The Bombing of Flight 455, The CIA and Posada Carriles

On October 6, 1976, Cubana de Aviacion Flight 455, a Douglas DC-8, took off from Bridgetown in Barbados headed toward the beautiful tropical destination of Jamaica.  With clear skies and nothing but sand, sea and relaxation ahead of them, the passengers settled in. It seems there was a bomb under an empty seat, and when the plane reached 18,000 feet it blew up.  The plane banked and started heading downward. Eight minutes later, a second bomb went off in the toilet, the plane went into the ocean and everyone on flight 455 perished.

73 people died that day including the championship fencing team. Until 9/11 it was considered one of the worst terrorist attacks in history. The plane was a Cuban state owned plane. Fidel Castro immediately accused the CIA of having something to do with the crash, or at least supporting his enemies that blew up the plane…

In fact, there was a CIA-linked operative by the name of Louis Posada Carriles (nick named Bambi) that was one of the four men accused of the crime. Carriles was an anti-Castro Cuban exile and a CIA asset (Code name AMCLEVE/15) from 1965 to 1967, and again from 1968-1974….  He was paid $300 a month for the training of other exiles from Cuba.

Posada was accused and denied his role in organizing a series of hotel, restaurant and discotheque bombings in Havanna during 1997. (1) He was also prosecuted in Panama on charges of trying to assassinate Fidel Castro with 200 pounds of dynamite and C-4 explosives.  “This explosive has the capacity to destroy any armored vehicle, buildings, steel doors, and the effects can extend for 200 meters…if a person were in the center of the explosion, even if they were in an armored car, they would not survive. The indictment described the destructive capacity of the explosives found in Posada’s possession in Panama City, where Fidel Castro was attending an Ibero-American summit in November 2000.” (2)

In 2005 Posada requested asylum in the US, he was granted extradition by the Venezuelan government where he was being kept.  He came to US only to be arrested the next day by Homeland Security. He was not sent back to Venezuela because it was feared he would be in danger of torture and murder.  He was given bail instead and stayed in the US.

Posada was at one time a tool used by the CIA in the US government’s fight against Castro. His life has been dedicated to attempting to force out the communist ruler of his country. Once trained and utilized, he was later seen as a terrorist in his own right.

He went on trial in Texas in 2011 for lying to U.S. authorities and about his alleged involvement in bomb attacks in Havana in 1997. His case was very public because of the threats of terrorism after 9/11. Chavez considered Posada the biggest terrorist on his continent at one time. Posada’s attorney filed a motion that argued, “The Defendant’s CIA relationship, stemming from his work against the Castro regime through his anti-communist activities in Venezuela and Central America, are relevant and admissible to his defense.”  Further that he argued that because the CIA utilized him, they were complicit. (3) He was acquitted on all charges….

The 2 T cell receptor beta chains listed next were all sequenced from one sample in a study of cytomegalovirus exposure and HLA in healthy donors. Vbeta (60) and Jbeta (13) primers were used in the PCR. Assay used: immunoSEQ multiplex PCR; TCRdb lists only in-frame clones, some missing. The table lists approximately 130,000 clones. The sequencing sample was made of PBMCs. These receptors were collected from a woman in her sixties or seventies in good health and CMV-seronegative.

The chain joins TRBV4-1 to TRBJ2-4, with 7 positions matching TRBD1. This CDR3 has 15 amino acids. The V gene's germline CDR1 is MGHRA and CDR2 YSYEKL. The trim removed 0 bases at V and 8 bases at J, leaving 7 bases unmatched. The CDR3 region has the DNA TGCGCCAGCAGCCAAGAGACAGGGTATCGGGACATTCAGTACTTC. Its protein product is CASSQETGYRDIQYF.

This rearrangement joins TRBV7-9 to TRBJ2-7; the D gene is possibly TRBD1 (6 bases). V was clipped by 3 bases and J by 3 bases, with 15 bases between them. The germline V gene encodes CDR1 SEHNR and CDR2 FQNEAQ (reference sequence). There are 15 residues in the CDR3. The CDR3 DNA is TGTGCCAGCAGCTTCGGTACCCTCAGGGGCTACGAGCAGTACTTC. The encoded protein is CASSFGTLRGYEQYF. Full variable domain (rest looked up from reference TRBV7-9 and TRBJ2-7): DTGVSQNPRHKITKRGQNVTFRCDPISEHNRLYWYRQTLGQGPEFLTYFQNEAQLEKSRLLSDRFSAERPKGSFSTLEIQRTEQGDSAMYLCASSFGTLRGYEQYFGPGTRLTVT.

Posada never admitted his role in the bombing of flight 455. Instead he blamed the Coordination of United Revolutionary Organizations, of which he was a member.  4 men were tried, Freddy Lugo and Herman Ricardo Lozano each got 20 years. Orlando Bosch was acquitted and moved to Miami. Posada was held for 8 years awaiting trial and finally fled.

The Coordination of United Revolutionary Organizations (CORU) was founded in June of 1976 in the Dominican Republic. It united various anti-Castro groups, and for 3 months before the plane was bombed the group waged war on Caribbean countries. (4)

A monument was erected in Payne’s Bay, St. James, Barbados in memory of the 73 people killed on the jet. Castro and other Cubans visited it several times. Louis Posada Carriles is still alive and lives comfortably in Florida with his family. President Obama visited Cuban during his second term, and opened the country up to the US once more. The Bay of Pigs (a topic for another time) along with the Cuban Missile Crisis created 55 years of distrust and separation between the countries, and helped create the environment for the bombing of Cuban flight 455. Will there be a fresh start? Here is hoping.

What I found interesting about this story was Posada. A man who first appeared to the CIA at the Bay of Pigs and then developed as an asset. Utilized for his position against Castro and his positioning in South and Central America, he was virtually created and eventually protected by the US in their fight against Castro, and communism during the cold war.


  1. The CIA Files on Louis Posada Carriles,
  2. Ibid
  3. El Paso Diary Day 25: Graymail and Secret Memos.

4. Cuban Exiles Bombed Jet,  The Guardian, 8 October 1976, Cuban exiles ‘bombed jet

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